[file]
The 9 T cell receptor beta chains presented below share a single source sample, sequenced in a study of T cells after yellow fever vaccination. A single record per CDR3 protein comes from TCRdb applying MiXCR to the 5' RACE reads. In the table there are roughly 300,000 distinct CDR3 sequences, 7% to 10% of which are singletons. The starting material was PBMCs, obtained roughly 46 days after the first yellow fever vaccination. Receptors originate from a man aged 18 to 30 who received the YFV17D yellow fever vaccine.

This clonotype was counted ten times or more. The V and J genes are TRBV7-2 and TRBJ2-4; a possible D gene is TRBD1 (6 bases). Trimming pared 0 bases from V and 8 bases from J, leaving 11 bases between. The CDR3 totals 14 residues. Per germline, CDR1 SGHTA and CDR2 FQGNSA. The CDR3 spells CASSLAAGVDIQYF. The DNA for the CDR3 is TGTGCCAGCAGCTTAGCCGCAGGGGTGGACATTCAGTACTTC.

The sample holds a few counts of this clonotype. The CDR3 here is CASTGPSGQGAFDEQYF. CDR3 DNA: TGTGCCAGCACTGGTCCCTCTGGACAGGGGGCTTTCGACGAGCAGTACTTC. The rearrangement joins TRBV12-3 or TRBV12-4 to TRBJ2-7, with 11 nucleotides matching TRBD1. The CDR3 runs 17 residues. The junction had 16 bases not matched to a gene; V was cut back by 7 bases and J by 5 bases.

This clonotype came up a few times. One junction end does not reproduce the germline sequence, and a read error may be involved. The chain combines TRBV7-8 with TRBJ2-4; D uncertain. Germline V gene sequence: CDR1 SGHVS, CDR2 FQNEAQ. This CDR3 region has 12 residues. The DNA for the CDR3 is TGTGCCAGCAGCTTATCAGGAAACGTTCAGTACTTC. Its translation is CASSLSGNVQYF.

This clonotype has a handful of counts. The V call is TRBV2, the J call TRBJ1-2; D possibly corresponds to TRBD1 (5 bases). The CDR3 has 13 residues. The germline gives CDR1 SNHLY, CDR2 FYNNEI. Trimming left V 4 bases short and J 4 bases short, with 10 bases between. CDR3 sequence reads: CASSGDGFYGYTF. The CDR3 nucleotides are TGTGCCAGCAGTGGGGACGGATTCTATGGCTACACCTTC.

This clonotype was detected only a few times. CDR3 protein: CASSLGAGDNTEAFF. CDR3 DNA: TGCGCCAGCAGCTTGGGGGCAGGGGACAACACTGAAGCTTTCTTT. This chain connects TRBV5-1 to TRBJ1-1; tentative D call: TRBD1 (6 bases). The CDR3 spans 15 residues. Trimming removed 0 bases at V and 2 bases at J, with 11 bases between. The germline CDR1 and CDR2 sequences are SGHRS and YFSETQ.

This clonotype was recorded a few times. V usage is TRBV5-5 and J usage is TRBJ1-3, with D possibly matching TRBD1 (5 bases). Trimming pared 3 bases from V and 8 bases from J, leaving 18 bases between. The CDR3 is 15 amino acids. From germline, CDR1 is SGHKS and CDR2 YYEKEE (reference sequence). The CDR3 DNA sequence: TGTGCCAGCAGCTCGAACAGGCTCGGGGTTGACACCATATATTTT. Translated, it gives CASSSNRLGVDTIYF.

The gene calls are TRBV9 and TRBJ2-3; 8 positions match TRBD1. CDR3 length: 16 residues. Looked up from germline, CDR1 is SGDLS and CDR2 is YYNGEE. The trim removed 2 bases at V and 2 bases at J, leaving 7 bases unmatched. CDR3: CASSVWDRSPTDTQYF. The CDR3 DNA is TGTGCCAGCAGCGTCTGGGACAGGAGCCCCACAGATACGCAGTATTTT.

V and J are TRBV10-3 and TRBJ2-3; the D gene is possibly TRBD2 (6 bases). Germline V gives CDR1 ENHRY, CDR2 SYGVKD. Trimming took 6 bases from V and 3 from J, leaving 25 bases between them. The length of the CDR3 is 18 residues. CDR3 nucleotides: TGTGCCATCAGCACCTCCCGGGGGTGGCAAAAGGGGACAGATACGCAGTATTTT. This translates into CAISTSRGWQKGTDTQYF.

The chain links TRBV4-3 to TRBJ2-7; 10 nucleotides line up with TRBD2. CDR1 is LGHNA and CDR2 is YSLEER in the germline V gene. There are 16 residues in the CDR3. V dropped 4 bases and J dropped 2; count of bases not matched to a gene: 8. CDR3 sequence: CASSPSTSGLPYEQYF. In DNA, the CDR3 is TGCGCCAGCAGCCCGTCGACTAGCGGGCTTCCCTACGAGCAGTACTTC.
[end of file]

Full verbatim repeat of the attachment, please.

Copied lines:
The 9 T cell receptor beta chains presented below share a single source sample, sequenced in a study of T cells after yellow fever vaccination. A single record per CDR3 protein comes from TCRdb applying MiXCR to the 5' RACE reads. In the table there are roughly 300,000 distinct CDR3 sequences, 7% to 10% of which are singletons. The starting material was PBMCs, obtained roughly 46 days after the first yellow fever vaccination. Receptors originate from a man aged 18 to 30 who received the YFV17D yellow fever vaccine.

This clonotype was counted ten times or more. The V and J genes are TRBV7-2 and TRBJ2-4; a possible D gene is TRBD1 (6 bases). Trimming pared 0 bases from V and 8 bases from J, leaving 11 bases between. The CDR3 totals 14 residues. Per germline, CDR1 SGHTA and CDR2 FQGNSA. The CDR3 spells CASSLAAGVDIQYF. The DNA for the CDR3 is TGTGCCAGCAGCTTAGCCGCAGGGGTGGACATTCAGTACTTC.

The sample holds a few counts of this clonotype. The CDR3 here is CASTGPSGQGAFDEQYF. CDR3 DNA: TGTGCCAGCACTGGTCCCTCTGGACAGGGGGCTTTCGACGAGCAGTACTTC. The rearrangement joins TRBV12-3 or TRBV12-4 to TRBJ2-7, with 11 nucleotides matching TRBD1. The CDR3 runs 17 residues. The junction had 16 bases not matched to a gene; V was cut back by 7 bases and J by 5 bases.

This clonotype came up a few times. One junction end does not reproduce the germline sequence, and a read error may be involved. The chain combines TRBV7-8 with TRBJ2-4; D uncertain. Germline V gene sequence: CDR1 SGHVS, CDR2 FQNEAQ. This CDR3 region has 12 residues. The DNA for the CDR3 is TGTGCCAGCAGCTTATCAGGAAACGTTCAGTACTTC. Its translation is CASSLSGNVQYF.

This clonotype has a handful of counts. The V call is TRBV2, the J call TRBJ1-2; D possibly corresponds to TRBD1 (5 bases). The CDR3 has 13 residues. The germline gives CDR1 SNHLY, CDR2 FYNNEI. Trimming left V 4 bases short and J 4 bases short, with 10 bases between. CDR3 sequence reads: CASSGDGFYGYTF. The CDR3 nucleotides are TGTGCCAGCAGTGGGGACGGATTCTATGGCTACACCTTC.

This clonotype was detected only a few times. CDR3 protein: CASSLGAGDNTEAFF. CDR3 DNA: TGCGCCAGCAGCTTGGGGGCAGGGGACAACACTGAAGCTTTCTTT. This chain connects TRBV5-1 to TRBJ1-1; tentative D call: TRBD1 (6 bases). The CDR3 spans 15 residues. Trimming removed 0 bases at V and 2 bases at J, with 11 bases between. The germline CDR1 and CDR2 sequences are SGHRS and YFSETQ.

This clonotype was recorded a few times. V usage is TRBV5-5 and J usage is TRBJ1-3, with D possibly matching TRBD1 (5 bases). Trimming pared 3 bases from V and 8 bases from J, leaving 18 bases between. The CDR3 is 15 amino acids. From germline, CDR1 is SGHKS and CDR2 YYEKEE (reference sequence). The CDR3 DNA sequence: TGTGCCAGCAGCTCGAACAGGCTCGGGGTTGACACCATATATTTT. Translated, it gives CASSSNRLGVDTIYF.

The gene calls are TRBV9 and TRBJ2-3; 8 positions match TRBD1. CDR3 length: 16 residues. Looked up from germline, CDR1 is SGDLS and CDR2 is YYNGEE. The trim removed 2 bases at V and 2 bases at J, leaving 7 bases unmatched. CDR3: CASSVWDRSPTDTQYF. The CDR3 DNA is TGTGCCAGCAGCGTCTGGGACAGGAGCCCCACAGATACGCAGTATTTT.

V and J are TRBV10-3 and TRBJ2-3; the D gene is possibly TRBD2 (6 bases). Germline V gives CDR1 ENHRY, CDR2 SYGVKD. Trimming took 6 bases from V and 3 from J, leaving 25 bases between them. The length of the CDR3 is 18 residues. CDR3 nucleotides: TGTGCCATCAGCACCTCCCGGGGGTGGCAAAAGGGGACAGATACGCAGTATTTT. This translates into CAISTSRGWQKGTDTQYF.

The chain links TRBV4-3 to TRBJ2-7; 10 nucleotides line up with TRBD2. CDR1 is LGHNA and CDR2 is YSLEER in the germline V gene. There are 16 residues in the CDR3. V dropped 4 bases and J dropped 2; count of bases not matched to a gene: 8. CDR3 sequence: CASSPSTSGLPYEQYF. In DNA, the CDR3 is TGCGCCAGCAGCCCGTCGACTAGCGGGCTTCCCTACGAGCAGTACTTC.